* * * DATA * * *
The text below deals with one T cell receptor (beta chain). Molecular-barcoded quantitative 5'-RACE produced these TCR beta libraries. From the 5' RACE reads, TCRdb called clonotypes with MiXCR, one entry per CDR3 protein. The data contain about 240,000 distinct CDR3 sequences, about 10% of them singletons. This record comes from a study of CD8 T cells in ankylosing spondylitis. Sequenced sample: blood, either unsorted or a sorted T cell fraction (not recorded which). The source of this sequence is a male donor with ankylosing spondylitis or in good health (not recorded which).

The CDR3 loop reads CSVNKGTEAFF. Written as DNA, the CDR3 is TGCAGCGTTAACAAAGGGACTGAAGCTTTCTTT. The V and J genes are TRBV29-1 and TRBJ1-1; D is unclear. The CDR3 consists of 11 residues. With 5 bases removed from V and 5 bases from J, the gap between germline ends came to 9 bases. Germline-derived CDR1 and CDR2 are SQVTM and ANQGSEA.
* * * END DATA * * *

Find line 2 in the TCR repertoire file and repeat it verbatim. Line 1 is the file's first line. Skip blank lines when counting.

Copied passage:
The CDR3 loop reads CSVNKGTEAFF. Written as DNA, the CDR3 is TGCAGCGTTAACAAAGGGACTGAAGCTTTCTTT. The V and J genes are TRBV29-1 and TRBJ1-1; D is unclear. The CDR3 consists of 11 residues. With 5 bases removed from V and 5 bases from J, the gap between germline ends came to 9 bases. Germline-derived CDR1 and CDR2 are SQVTM and ANQGSEA.